AF5042 - World Economy

What will I learn on this module?

The world economy continues to become more interconnected and many social and economic challenges are not limited to national boundaries but are global. This module will introduce you to the basic concepts, theories and methods used by economists to understand and explain the features of the modern world economy. The module will introduce you to international relations and develop your understanding of how they impact the world economy. You will begin to develop a critical understanding of the history and methodology of international economics and the winners and losers of globalisation. At the end of the module you will be able to apply the relevant theory and economic frameworks to critically analyse the macroeconomic landscape and alternative policy options available to governments across the world.

The module will cover:

The history of the global economy and international institutions.

The history and dynamics of international trade and foreign direct investment.

National and international policy approaches to sustainability and climate change and their implications for economic development.

The effect of innovation waves on the global economy.

Labour resources and the demographic factors of economic growth.

The geography of international migration flows.

The emergence of global value chains and the rise of China and India.

Understanding the role of trade in achieving the UN’s Agenda 2030 for Sustainable Development will be central to the discussion on this module. This module will help you explore and analyse the impact of globalisation and international macroeconomics on global poverty and inequality.

How will I learn on this module?

On this module you will explore the world economy and the effect of integration of world markets through a mix of lectures (24 hours), interactive seminars (12 hours) and web-based discussion groups and tutor support. Additional subject-area guest speakers may also come to present.

At the start of the module you will be provided with a teaching and learning plan (TLP) which will detail the structure and content of the module on a week by week basis and provide guidance on pre-seminar reading and research. The TLP will also provide suggested learning activities to guide your independent directed (82 hours) and self-directed (82 hours) learning. Independent learning is encouraged and will include reading newspapers, business journals and watching relevant international documentaries to broaden your knowledge of contemporary world economy issues.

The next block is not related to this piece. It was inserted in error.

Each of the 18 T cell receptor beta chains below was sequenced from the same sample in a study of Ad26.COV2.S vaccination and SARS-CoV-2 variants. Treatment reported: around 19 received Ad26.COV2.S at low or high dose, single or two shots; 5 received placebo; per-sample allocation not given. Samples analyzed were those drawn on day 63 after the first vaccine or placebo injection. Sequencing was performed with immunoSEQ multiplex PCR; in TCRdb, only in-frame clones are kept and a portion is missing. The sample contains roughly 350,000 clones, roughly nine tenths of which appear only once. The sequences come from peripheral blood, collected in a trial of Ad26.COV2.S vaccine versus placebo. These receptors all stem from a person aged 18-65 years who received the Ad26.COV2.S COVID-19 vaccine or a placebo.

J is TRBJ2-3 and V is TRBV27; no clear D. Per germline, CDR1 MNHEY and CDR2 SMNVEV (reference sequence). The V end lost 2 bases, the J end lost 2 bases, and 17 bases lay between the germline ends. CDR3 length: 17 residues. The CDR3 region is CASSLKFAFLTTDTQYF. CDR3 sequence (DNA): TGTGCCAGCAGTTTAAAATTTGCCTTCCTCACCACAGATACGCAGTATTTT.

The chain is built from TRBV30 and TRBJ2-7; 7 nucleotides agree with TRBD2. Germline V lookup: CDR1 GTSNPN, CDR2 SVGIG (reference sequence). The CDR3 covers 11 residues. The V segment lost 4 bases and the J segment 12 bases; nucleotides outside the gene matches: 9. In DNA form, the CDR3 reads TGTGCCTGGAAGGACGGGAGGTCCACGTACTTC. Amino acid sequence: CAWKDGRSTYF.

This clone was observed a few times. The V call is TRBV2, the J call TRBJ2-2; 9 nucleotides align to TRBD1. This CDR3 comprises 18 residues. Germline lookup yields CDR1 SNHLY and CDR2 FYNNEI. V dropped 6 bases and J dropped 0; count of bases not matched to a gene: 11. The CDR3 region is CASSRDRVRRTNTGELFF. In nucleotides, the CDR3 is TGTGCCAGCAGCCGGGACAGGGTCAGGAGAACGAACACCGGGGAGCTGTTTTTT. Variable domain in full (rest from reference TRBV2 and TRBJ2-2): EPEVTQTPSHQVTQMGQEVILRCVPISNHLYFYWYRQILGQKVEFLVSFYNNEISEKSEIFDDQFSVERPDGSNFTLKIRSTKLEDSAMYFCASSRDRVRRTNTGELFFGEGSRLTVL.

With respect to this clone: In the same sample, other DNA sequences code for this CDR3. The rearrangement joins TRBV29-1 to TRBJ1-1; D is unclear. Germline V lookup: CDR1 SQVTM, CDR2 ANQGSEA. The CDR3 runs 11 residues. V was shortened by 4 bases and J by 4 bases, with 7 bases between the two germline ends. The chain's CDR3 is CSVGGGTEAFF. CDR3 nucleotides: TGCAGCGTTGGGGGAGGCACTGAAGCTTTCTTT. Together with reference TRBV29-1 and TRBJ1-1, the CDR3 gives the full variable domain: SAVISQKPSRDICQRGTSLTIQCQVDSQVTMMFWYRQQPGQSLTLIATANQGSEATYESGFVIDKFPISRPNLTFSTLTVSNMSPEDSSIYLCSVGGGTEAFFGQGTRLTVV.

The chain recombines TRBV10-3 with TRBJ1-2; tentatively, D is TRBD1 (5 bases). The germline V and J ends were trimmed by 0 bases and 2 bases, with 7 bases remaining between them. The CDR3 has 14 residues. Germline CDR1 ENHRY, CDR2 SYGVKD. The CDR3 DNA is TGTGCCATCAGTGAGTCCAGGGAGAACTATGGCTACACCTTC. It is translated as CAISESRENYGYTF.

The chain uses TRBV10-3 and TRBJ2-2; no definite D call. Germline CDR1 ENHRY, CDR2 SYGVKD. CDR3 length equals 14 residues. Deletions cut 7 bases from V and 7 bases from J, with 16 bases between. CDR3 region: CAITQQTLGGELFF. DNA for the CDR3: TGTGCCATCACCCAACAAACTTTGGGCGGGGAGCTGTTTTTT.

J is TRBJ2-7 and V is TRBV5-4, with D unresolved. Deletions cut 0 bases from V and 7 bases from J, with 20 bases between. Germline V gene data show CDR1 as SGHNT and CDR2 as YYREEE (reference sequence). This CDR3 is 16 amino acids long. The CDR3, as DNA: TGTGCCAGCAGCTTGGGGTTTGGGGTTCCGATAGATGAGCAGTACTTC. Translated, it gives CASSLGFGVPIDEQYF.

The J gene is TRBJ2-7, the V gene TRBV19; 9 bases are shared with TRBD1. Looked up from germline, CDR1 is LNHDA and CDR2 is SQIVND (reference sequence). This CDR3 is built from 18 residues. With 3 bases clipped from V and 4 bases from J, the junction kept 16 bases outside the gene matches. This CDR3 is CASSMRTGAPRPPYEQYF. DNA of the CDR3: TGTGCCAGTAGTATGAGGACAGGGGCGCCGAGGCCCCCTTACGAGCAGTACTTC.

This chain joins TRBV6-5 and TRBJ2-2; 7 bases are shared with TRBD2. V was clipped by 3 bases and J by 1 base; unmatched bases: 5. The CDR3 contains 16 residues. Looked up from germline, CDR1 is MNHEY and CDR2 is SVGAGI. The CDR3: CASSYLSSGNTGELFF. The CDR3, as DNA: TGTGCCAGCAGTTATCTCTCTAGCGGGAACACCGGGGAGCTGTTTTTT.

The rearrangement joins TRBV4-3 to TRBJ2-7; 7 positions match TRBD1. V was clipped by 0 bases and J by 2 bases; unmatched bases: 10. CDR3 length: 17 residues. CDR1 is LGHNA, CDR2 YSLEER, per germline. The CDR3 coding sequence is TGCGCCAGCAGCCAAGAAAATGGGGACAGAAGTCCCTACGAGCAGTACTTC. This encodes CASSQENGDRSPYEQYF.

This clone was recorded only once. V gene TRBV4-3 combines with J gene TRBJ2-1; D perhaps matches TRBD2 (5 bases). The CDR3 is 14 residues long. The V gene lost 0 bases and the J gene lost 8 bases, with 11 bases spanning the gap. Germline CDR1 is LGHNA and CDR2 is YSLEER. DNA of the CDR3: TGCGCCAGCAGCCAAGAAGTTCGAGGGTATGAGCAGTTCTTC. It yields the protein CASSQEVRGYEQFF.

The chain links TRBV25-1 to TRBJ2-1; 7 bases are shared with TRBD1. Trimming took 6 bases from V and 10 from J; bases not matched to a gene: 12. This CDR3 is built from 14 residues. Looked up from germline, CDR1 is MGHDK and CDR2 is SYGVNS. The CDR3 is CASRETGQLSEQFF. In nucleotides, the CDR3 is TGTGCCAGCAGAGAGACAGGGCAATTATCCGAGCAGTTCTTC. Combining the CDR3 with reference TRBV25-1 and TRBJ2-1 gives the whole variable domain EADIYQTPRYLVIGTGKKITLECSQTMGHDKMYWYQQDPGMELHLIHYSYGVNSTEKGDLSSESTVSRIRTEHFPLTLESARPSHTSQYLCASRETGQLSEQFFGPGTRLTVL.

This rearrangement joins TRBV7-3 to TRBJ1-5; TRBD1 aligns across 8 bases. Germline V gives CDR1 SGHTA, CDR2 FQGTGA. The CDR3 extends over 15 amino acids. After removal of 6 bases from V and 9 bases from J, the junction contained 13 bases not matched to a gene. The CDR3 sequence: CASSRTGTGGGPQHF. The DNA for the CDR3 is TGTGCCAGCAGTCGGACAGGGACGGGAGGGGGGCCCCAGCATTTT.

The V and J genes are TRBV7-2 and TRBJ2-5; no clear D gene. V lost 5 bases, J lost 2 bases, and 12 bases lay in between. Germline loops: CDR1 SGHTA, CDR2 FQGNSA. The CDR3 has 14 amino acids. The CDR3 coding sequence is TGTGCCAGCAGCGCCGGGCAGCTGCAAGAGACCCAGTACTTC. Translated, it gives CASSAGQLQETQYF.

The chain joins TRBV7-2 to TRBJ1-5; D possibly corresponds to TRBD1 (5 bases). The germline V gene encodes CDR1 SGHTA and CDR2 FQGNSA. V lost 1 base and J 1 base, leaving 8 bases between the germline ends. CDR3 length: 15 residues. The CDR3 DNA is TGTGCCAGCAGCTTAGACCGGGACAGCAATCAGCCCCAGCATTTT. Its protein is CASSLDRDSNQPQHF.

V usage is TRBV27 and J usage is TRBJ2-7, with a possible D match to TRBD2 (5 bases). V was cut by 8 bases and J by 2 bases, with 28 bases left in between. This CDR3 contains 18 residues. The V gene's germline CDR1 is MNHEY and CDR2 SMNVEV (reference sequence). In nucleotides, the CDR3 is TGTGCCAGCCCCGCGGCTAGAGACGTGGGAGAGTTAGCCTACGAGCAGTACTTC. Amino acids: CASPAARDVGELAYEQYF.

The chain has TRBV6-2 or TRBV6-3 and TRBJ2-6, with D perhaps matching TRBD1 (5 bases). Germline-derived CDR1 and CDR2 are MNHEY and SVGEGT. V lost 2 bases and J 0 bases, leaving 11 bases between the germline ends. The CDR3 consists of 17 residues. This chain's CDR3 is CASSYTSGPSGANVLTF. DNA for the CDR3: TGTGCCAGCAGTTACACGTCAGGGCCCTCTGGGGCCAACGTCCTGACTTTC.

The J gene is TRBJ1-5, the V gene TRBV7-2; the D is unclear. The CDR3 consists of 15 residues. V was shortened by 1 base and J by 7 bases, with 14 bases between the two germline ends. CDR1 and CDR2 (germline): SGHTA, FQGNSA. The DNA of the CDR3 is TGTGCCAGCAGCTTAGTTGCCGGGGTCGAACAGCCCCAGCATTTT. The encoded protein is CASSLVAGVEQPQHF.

Lectures will provide an in-depth introduction to foundational concepts and required quantitative techniques. Seminars will provide you an opportunity to enhance and explore your understanding of key concepts introduced in lectures, through case-studies, tutor guided discussion with other students and practical group activities. Throughout the module, there will be an emphasis on high levels of student participation, both individually and within small groups or teams.

How will I be supported academically on this module?

Your learning will be supported throughout by the module teaching team who are available to provide feedback and answer your questions, either in person or by email. During seminars your tutor will provide regular formative feedback to support your learning. Engagement with web-based discussion boards will be encouraged as an opportunity to collaborate and explore topics with peers and get informal peer review and feedback.

You will also be provided with access to a range of reading and visual materials, including journal articles, reports, international documentaries, newspaper and magazine articles, videos, blogs and company reports through the e-Learning platform (eLP). The teaching and learning plan (TLP) will provide a wide-ranging reading list of both core and supplementary materials to guide and support your independent learning and preparation for lectures and seminars.

Your lectures will be recorded and uploaded to the eLP which will give you an opportunity to review and consolidate your knowledge and develop your understanding at your pace.

To assist your learning and research, you will also have access to the University’s library facilities, including extensive electronic resources, eBooks and electronic academic journal articles.

What will I be expected to read on this module?